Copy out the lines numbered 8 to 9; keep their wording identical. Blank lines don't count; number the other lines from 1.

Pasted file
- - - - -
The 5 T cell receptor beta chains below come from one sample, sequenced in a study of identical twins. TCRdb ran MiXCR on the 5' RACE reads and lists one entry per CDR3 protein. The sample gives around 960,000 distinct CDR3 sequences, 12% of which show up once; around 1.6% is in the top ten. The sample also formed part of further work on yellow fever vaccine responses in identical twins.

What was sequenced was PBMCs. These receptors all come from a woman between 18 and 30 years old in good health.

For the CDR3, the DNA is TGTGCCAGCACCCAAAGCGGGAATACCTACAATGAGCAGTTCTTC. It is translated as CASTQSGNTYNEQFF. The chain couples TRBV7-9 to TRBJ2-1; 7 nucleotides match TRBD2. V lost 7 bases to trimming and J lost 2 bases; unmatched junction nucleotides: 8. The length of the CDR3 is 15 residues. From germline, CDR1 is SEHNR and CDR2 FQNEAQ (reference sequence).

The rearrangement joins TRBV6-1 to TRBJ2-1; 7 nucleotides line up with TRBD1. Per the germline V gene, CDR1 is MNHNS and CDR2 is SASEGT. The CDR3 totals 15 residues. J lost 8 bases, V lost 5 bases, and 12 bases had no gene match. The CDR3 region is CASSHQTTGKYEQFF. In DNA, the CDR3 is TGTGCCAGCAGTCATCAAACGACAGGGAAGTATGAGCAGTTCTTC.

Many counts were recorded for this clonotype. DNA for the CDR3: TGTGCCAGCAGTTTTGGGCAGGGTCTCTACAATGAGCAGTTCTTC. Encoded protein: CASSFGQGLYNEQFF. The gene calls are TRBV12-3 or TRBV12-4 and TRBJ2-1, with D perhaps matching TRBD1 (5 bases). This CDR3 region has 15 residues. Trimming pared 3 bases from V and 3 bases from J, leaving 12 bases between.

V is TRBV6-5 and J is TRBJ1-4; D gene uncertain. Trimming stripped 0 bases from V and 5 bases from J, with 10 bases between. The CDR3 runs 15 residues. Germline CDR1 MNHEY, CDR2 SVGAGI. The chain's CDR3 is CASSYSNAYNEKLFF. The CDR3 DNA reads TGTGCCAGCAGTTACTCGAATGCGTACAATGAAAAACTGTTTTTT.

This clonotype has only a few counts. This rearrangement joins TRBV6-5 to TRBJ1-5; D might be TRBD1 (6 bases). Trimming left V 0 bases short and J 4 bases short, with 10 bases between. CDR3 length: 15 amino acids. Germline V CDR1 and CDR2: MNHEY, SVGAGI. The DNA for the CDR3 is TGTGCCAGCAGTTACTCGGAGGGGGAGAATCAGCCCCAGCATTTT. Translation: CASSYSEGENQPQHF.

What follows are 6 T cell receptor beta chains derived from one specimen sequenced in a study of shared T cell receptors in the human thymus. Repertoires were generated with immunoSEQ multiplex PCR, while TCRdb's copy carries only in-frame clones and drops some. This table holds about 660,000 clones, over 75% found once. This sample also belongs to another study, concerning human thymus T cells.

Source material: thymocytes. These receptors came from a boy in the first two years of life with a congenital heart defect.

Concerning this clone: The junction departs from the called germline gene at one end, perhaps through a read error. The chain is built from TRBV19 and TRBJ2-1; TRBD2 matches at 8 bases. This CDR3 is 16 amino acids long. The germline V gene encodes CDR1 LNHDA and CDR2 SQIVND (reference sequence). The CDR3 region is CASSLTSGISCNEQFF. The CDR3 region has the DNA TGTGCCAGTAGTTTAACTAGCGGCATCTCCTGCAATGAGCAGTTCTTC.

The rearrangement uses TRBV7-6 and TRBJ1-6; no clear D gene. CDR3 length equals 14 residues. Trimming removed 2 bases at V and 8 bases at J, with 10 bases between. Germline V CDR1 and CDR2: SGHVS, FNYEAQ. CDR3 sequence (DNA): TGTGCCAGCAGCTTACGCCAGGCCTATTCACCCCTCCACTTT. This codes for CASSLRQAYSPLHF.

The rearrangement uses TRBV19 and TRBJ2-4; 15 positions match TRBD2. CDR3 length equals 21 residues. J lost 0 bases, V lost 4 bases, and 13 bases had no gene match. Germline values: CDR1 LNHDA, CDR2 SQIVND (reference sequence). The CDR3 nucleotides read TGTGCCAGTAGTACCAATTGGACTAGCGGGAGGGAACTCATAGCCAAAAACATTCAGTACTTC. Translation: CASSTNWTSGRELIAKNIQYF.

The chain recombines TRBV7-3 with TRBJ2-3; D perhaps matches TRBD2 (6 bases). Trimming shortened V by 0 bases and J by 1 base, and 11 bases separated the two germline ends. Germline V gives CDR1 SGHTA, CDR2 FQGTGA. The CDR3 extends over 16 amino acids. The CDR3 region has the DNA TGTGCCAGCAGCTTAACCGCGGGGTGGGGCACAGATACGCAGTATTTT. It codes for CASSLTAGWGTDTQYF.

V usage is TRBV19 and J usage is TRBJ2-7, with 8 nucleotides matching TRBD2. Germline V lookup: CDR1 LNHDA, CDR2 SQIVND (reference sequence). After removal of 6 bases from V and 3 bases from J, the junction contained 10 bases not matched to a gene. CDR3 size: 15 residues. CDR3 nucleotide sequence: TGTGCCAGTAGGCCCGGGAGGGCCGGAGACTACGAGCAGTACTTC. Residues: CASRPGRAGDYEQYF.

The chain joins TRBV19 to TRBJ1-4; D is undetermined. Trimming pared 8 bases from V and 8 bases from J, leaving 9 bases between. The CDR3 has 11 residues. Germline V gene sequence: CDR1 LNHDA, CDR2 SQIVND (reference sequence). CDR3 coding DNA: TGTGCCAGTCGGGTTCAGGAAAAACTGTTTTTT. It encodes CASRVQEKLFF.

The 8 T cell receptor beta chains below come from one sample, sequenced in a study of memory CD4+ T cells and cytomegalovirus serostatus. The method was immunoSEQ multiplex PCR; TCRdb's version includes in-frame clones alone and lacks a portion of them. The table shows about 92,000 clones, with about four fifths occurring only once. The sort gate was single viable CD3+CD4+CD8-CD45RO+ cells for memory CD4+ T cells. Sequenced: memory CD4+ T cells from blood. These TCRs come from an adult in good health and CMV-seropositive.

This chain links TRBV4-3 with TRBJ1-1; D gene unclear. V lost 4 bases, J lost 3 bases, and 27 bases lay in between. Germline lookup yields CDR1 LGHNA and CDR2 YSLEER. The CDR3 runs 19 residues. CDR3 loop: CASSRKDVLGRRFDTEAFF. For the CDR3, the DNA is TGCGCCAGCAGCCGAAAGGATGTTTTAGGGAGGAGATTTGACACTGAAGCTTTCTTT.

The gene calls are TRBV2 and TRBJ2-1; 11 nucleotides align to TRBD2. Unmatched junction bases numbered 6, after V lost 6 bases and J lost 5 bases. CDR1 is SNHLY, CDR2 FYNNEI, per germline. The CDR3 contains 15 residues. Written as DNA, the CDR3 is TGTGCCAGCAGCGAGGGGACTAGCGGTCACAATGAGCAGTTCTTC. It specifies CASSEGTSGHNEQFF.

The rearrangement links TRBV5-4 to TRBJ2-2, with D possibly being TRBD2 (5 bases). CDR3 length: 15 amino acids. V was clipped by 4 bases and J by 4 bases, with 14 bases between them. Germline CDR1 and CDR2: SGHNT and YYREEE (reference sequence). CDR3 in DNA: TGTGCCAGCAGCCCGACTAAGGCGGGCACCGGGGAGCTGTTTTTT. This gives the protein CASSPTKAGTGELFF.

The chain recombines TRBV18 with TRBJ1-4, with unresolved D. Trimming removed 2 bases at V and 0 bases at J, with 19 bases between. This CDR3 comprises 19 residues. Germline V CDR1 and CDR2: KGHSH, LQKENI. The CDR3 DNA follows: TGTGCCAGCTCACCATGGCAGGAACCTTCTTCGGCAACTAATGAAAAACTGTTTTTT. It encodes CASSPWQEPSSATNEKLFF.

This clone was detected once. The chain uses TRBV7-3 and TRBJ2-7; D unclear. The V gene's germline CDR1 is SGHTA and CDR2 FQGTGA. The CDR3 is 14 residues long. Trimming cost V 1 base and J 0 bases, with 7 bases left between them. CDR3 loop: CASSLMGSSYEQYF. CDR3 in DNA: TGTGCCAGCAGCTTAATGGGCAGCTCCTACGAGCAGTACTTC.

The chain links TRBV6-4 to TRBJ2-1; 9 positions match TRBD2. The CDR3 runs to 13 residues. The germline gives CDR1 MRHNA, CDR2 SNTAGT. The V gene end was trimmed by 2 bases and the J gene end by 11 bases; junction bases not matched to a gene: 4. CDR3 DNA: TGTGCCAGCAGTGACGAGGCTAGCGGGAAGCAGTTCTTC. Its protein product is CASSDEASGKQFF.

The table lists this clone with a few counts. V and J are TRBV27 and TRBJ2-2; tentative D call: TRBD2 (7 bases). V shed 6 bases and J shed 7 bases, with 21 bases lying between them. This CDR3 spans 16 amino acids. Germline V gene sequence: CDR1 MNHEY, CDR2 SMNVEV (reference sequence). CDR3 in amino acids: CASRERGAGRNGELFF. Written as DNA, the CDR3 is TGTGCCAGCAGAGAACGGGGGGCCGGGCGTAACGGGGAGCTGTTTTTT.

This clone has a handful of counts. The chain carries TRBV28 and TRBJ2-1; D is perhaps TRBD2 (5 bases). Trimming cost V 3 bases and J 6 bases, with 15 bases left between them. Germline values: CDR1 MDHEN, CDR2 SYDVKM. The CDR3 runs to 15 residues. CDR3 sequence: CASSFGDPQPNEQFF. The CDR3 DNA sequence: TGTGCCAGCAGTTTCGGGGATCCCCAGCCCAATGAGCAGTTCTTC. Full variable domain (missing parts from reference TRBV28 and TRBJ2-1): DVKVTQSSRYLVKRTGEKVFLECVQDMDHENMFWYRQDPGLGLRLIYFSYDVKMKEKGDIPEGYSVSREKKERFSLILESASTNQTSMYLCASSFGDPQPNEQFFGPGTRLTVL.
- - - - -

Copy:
What follows are 6 T cell receptor beta chains derived from one specimen sequenced in a study of shared T cell receptors in the human thymus. Repertoires were generated with immunoSEQ multiplex PCR, while TCRdb's copy carries only in-frame clones and drops some. This table holds about 660,000 clones, over 75% found once. This sample also belongs to another study, concerning human thymus T cells.

Source material: thymocytes. These receptors came from a boy in the first two years of life with a congenital heart defect.